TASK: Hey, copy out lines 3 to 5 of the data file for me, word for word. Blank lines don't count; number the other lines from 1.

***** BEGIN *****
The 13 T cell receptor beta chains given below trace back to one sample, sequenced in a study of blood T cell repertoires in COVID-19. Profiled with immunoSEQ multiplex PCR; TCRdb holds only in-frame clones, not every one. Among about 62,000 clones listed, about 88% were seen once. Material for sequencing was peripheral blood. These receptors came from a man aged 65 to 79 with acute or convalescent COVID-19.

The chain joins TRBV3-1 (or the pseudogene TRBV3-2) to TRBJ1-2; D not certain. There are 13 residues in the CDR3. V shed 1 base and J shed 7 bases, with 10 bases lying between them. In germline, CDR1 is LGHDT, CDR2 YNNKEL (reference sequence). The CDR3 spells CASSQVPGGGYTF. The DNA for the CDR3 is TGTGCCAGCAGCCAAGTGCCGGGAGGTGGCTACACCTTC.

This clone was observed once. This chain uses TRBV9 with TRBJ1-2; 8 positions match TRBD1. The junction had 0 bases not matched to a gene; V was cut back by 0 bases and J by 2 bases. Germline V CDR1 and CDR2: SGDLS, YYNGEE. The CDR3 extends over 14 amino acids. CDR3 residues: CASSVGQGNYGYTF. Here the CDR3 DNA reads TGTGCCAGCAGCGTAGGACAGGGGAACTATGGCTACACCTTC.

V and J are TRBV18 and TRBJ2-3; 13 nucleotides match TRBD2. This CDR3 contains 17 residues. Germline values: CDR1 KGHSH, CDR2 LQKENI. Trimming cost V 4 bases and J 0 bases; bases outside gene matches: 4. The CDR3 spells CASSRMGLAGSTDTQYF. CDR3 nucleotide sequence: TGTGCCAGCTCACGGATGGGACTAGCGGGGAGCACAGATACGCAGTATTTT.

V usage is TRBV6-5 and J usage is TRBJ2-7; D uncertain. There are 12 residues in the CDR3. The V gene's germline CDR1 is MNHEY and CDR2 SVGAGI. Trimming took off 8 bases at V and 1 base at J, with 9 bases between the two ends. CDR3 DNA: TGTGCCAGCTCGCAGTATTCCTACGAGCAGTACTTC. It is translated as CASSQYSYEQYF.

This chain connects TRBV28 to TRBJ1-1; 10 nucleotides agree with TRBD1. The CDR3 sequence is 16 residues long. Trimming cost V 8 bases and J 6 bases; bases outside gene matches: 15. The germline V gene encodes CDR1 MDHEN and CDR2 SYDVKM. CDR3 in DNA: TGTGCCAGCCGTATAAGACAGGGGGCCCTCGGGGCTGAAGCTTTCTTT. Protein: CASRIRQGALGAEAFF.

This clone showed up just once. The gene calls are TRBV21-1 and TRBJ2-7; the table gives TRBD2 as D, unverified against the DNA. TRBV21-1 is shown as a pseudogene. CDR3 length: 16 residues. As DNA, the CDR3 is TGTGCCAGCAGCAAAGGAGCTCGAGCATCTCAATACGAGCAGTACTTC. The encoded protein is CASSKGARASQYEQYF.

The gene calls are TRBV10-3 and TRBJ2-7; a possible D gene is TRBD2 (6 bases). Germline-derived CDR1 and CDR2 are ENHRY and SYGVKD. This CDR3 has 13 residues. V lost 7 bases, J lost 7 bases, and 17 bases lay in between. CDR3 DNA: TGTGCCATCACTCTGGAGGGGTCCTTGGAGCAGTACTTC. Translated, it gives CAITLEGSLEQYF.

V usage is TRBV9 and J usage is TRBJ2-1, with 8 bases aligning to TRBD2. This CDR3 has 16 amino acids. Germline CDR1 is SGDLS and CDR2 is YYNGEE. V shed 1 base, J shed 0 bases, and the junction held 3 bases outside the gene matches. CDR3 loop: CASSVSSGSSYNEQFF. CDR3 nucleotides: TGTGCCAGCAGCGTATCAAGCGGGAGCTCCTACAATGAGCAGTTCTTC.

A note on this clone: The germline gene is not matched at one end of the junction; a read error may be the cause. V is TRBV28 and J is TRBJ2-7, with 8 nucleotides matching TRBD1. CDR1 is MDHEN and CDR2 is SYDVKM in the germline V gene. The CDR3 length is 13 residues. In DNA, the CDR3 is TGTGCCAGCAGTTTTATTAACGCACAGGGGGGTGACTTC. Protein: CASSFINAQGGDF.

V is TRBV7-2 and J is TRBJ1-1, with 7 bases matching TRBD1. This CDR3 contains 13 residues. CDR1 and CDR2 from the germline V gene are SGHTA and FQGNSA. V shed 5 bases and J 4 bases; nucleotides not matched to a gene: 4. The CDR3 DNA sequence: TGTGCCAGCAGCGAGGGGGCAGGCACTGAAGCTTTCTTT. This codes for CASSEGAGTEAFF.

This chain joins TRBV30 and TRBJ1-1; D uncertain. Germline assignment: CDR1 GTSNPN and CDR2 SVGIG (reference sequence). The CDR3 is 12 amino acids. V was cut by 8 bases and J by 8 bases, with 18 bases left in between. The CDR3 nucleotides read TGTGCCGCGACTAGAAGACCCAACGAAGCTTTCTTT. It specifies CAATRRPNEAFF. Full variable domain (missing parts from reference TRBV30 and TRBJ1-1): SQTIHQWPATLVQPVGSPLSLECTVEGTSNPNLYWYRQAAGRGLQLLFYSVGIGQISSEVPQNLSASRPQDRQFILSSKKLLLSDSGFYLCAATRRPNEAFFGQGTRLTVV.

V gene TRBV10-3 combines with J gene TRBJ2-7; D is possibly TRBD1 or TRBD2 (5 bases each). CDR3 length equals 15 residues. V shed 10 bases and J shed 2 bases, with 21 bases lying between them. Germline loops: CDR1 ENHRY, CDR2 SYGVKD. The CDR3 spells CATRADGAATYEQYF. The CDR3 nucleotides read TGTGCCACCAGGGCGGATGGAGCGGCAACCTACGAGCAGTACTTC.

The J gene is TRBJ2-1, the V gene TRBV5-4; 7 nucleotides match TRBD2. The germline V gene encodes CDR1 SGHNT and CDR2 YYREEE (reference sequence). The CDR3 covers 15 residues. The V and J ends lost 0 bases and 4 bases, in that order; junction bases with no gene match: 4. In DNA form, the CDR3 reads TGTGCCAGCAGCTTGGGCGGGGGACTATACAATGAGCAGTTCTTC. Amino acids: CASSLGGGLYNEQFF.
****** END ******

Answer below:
This clone was observed once. This chain uses TRBV9 with TRBJ1-2; 8 positions match TRBD1. The junction had 0 bases not matched to a gene; V was cut back by 0 bases and J by 2 bases. Germline V CDR1 and CDR2: SGDLS, YYNGEE. The CDR3 extends over 14 amino acids. CDR3 residues: CASSVGQGNYGYTF. Here the CDR3 DNA reads TGTGCCAGCAGCGTAGGACAGGGGAACTATGGCTACACCTTC.

V and J are TRBV18 and TRBJ2-3; 13 nucleotides match TRBD2. This CDR3 contains 17 residues. Germline values: CDR1 KGHSH, CDR2 LQKENI. Trimming cost V 4 bases and J 0 bases; bases outside gene matches: 4. The CDR3 spells CASSRMGLAGSTDTQYF. CDR3 nucleotide sequence: TGTGCCAGCTCACGGATGGGACTAGCGGGGAGCACAGATACGCAGTATTTT.

V usage is TRBV6-5 and J usage is TRBJ2-7; D uncertain. There are 12 residues in the CDR3. The V gene's germline CDR1 is MNHEY and CDR2 SVGAGI. Trimming took off 8 bases at V and 1 base at J, with 9 bases between the two ends. CDR3 DNA: TGTGCCAGCTCGCAGTATTCCTACGAGCAGTACTTC. It is translated as CASSQYSYEQYF.